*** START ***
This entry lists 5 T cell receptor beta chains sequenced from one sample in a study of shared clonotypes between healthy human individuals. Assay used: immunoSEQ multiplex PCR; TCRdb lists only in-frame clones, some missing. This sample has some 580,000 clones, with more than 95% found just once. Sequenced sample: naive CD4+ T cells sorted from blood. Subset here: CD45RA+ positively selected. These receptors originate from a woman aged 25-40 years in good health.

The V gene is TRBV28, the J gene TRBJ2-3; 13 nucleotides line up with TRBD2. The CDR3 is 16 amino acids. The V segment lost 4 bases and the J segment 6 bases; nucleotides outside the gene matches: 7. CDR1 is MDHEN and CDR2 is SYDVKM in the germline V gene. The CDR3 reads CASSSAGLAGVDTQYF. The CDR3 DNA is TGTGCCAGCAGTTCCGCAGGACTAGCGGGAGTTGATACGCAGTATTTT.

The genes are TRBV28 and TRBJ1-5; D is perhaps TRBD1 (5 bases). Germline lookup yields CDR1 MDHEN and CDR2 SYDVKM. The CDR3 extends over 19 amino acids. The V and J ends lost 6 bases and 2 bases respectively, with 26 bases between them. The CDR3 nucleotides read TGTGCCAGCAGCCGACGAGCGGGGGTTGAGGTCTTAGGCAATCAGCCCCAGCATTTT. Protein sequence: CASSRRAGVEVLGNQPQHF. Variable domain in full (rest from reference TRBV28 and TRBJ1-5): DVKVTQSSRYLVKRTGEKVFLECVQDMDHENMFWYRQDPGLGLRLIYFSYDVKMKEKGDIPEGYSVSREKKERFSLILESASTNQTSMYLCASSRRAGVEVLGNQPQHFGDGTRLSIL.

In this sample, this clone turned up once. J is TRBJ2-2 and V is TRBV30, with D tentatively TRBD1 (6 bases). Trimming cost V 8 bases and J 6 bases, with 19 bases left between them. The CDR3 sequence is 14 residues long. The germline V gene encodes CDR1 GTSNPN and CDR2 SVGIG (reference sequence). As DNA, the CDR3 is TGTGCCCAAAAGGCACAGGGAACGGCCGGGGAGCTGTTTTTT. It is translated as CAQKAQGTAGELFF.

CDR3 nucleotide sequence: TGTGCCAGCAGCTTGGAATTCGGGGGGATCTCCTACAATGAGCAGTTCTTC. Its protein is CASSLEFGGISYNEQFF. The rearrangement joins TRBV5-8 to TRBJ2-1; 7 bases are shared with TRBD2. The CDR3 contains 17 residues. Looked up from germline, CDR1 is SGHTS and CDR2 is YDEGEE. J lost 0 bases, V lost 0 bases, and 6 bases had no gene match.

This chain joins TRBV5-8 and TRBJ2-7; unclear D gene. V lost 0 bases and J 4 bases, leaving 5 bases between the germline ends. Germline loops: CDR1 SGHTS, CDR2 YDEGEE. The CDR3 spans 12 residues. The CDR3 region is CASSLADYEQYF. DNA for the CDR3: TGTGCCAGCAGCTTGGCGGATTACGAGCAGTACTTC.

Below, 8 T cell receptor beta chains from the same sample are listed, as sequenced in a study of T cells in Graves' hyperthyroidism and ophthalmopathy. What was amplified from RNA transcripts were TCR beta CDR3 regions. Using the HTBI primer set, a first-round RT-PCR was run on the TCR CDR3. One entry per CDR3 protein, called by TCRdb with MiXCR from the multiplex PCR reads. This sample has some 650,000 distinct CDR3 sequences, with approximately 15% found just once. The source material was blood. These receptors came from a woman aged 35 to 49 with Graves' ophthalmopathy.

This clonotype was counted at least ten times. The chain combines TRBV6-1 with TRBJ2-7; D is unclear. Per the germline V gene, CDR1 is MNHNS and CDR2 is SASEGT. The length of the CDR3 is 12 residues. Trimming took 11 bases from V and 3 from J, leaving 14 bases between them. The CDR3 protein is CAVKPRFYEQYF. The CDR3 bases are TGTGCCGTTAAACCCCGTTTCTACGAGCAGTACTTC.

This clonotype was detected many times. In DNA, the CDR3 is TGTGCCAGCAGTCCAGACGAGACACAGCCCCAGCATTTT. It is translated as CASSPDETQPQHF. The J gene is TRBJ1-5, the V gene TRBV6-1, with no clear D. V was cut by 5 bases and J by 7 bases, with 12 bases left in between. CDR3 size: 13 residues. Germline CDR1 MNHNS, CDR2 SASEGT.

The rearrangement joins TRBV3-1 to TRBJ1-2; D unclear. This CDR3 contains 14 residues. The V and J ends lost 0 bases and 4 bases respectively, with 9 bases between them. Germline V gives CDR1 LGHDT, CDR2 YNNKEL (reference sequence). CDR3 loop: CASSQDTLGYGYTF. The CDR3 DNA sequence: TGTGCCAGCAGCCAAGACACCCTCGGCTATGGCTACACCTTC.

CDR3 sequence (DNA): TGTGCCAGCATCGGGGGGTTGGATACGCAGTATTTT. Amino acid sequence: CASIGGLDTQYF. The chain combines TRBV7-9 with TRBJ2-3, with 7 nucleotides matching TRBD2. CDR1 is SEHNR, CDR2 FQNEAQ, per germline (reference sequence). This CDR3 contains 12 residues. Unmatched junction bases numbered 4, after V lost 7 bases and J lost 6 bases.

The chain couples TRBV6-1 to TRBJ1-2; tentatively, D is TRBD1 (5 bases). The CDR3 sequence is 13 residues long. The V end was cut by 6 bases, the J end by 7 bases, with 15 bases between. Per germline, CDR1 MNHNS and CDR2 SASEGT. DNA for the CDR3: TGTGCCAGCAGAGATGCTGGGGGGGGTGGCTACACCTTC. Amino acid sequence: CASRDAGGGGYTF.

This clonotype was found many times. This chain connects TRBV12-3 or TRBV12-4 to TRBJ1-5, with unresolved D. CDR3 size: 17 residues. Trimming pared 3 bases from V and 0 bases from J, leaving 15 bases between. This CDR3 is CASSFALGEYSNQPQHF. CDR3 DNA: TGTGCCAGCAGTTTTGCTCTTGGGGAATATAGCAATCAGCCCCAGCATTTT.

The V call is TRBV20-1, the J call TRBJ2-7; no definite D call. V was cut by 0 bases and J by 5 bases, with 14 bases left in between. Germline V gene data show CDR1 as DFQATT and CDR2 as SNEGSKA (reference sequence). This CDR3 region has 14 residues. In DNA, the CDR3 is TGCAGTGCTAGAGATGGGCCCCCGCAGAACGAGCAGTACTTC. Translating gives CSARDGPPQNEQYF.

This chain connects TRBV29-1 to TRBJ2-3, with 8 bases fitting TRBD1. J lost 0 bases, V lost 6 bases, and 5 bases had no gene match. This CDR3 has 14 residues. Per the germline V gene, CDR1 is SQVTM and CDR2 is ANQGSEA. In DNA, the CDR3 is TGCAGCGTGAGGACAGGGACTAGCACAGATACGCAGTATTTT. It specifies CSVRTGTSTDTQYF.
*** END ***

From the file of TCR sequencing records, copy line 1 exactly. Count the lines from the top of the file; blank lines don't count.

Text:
This entry lists 5 T cell receptor beta chains sequenced from one sample in a study of shared clonotypes between healthy human individuals. Assay used: immunoSEQ multiplex PCR; TCRdb lists only in-frame clones, some missing. This sample has some 580,000 clones, with more than 95% found just once. Sequenced sample: naive CD4+ T cells sorted from blood. Subset here: CD45RA+ positively selected. These receptors originate from a woman aged 25-40 years in good health.